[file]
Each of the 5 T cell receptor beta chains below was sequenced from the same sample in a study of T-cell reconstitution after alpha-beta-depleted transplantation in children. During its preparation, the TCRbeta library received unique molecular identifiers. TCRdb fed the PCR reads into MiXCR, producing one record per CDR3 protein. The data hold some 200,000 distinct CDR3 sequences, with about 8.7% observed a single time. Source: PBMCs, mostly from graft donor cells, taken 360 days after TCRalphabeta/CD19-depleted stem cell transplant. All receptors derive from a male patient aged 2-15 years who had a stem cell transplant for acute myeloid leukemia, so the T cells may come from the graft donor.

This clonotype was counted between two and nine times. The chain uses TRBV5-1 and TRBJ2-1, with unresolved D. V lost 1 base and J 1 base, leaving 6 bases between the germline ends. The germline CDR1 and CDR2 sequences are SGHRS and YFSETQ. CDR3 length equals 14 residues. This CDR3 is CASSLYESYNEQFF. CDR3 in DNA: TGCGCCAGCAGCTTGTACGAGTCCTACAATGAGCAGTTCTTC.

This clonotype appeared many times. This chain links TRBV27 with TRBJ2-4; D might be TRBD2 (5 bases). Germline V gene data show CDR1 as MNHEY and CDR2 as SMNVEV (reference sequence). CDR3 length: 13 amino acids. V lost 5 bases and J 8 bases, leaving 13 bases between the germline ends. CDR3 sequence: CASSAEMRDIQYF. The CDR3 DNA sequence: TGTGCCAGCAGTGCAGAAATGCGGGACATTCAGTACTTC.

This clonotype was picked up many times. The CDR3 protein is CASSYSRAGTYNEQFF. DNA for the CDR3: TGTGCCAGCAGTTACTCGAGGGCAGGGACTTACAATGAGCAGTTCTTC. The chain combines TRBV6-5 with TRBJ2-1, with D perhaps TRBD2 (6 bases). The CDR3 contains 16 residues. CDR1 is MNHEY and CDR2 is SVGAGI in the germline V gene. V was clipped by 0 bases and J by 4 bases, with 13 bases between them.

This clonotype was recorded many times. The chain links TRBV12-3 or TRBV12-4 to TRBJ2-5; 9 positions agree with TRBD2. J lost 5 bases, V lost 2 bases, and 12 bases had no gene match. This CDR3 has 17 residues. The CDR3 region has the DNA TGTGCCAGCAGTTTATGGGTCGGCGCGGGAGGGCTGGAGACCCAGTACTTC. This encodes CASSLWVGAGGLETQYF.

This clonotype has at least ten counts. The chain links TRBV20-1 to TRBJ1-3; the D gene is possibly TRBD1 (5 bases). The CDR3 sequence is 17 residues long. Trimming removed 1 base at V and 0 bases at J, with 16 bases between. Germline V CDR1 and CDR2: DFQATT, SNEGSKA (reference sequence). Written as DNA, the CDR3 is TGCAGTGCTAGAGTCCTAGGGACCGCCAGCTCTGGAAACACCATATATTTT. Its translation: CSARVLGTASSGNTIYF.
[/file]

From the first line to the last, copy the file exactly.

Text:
Each of the 5 T cell receptor beta chains below was sequenced from the same sample in a study of T-cell reconstitution after alpha-beta-depleted transplantation in children. During its preparation, the TCRbeta library received unique molecular identifiers. TCRdb fed the PCR reads into MiXCR, producing one record per CDR3 protein. The data hold some 200,000 distinct CDR3 sequences, with about 8.7% observed a single time. Source: PBMCs, mostly from graft donor cells, taken 360 days after TCRalphabeta/CD19-depleted stem cell transplant. All receptors derive from a male patient aged 2-15 years who had a stem cell transplant for acute myeloid leukemia, so the T cells may come from the graft donor.

This clonotype was counted between two and nine times. The chain uses TRBV5-1 and TRBJ2-1, with unresolved D. V lost 1 base and J 1 base, leaving 6 bases between the germline ends. The germline CDR1 and CDR2 sequences are SGHRS and YFSETQ. CDR3 length equals 14 residues. This CDR3 is CASSLYESYNEQFF. CDR3 in DNA: TGCGCCAGCAGCTTGTACGAGTCCTACAATGAGCAGTTCTTC.

This clonotype appeared many times. This chain links TRBV27 with TRBJ2-4; D might be TRBD2 (5 bases). Germline V gene data show CDR1 as MNHEY and CDR2 as SMNVEV (reference sequence). CDR3 length: 13 amino acids. V lost 5 bases and J 8 bases, leaving 13 bases between the germline ends. CDR3 sequence: CASSAEMRDIQYF. The CDR3 DNA sequence: TGTGCCAGCAGTGCAGAAATGCGGGACATTCAGTACTTC.

This clonotype was picked up many times. The CDR3 protein is CASSYSRAGTYNEQFF. DNA for the CDR3: TGTGCCAGCAGTTACTCGAGGGCAGGGACTTACAATGAGCAGTTCTTC. The chain combines TRBV6-5 with TRBJ2-1, with D perhaps TRBD2 (6 bases). The CDR3 contains 16 residues. CDR1 is MNHEY and CDR2 is SVGAGI in the germline V gene. V was clipped by 0 bases and J by 4 bases, with 13 bases between them.

This clonotype was recorded many times. The chain links TRBV12-3 or TRBV12-4 to TRBJ2-5; 9 positions agree with TRBD2. J lost 5 bases, V lost 2 bases, and 12 bases had no gene match. This CDR3 has 17 residues. The CDR3 region has the DNA TGTGCCAGCAGTTTATGGGTCGGCGCGGGAGGGCTGGAGACCCAGTACTTC. This encodes CASSLWVGAGGLETQYF.

This clonotype has at least ten counts. The chain links TRBV20-1 to TRBJ1-3; the D gene is possibly TRBD1 (5 bases). The CDR3 sequence is 17 residues long. Trimming removed 1 base at V and 0 bases at J, with 16 bases between. Germline V CDR1 and CDR2: DFQATT, SNEGSKA (reference sequence). Written as DNA, the CDR3 is TGCAGTGCTAGAGTCCTAGGGACCGCCAGCTCTGGAAACACCATATATTTT. Its translation: CSARVLGTASSGNTIYF.